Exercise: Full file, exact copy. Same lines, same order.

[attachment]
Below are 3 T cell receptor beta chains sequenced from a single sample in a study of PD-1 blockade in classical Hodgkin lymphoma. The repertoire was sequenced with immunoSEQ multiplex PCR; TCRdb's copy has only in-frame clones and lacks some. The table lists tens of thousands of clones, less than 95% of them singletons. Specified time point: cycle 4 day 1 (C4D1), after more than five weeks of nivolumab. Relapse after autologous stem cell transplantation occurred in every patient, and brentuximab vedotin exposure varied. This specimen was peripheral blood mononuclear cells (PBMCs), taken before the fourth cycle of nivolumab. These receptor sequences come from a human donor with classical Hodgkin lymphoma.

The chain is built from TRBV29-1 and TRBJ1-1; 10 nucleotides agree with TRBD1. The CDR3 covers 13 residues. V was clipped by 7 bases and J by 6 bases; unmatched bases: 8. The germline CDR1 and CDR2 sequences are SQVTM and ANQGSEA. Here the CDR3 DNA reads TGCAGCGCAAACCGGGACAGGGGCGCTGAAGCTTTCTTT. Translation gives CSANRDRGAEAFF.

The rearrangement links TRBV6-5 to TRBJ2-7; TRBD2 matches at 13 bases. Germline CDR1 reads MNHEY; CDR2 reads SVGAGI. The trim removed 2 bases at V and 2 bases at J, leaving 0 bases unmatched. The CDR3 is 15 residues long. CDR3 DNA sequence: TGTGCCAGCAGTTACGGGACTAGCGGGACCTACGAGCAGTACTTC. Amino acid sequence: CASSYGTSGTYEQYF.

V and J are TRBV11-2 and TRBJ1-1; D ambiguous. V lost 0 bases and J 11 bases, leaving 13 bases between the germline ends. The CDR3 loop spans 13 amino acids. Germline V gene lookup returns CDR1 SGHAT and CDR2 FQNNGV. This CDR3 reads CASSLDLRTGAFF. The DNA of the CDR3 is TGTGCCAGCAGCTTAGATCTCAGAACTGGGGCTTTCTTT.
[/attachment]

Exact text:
Below are 3 T cell receptor beta chains sequenced from a single sample in a study of PD-1 blockade in classical Hodgkin lymphoma. The repertoire was sequenced with immunoSEQ multiplex PCR; TCRdb's copy has only in-frame clones and lacks some. The table lists tens of thousands of clones, less than 95% of them singletons. Specified time point: cycle 4 day 1 (C4D1), after more than five weeks of nivolumab. Relapse after autologous stem cell transplantation occurred in every patient, and brentuximab vedotin exposure varied. This specimen was peripheral blood mononuclear cells (PBMCs), taken before the fourth cycle of nivolumab. These receptor sequences come from a human donor with classical Hodgkin lymphoma.

The chain is built from TRBV29-1 and TRBJ1-1; 10 nucleotides agree with TRBD1. The CDR3 covers 13 residues. V was clipped by 7 bases and J by 6 bases; unmatched bases: 8. The germline CDR1 and CDR2 sequences are SQVTM and ANQGSEA. Here the CDR3 DNA reads TGCAGCGCAAACCGGGACAGGGGCGCTGAAGCTTTCTTT. Translation gives CSANRDRGAEAFF.

The rearrangement links TRBV6-5 to TRBJ2-7; TRBD2 matches at 13 bases. Germline CDR1 reads MNHEY; CDR2 reads SVGAGI. The trim removed 2 bases at V and 2 bases at J, leaving 0 bases unmatched. The CDR3 is 15 residues long. CDR3 DNA sequence: TGTGCCAGCAGTTACGGGACTAGCGGGACCTACGAGCAGTACTTC. Amino acid sequence: CASSYGTSGTYEQYF.

V and J are TRBV11-2 and TRBJ1-1; D ambiguous. V lost 0 bases and J 11 bases, leaving 13 bases between the germline ends. The CDR3 loop spans 13 amino acids. Germline V gene lookup returns CDR1 SGHAT and CDR2 FQNNGV. This CDR3 reads CASSLDLRTGAFF. The DNA of the CDR3 is TGTGCCAGCAGCTTAGATCTCAGAACTGGGGCTTTCTTT.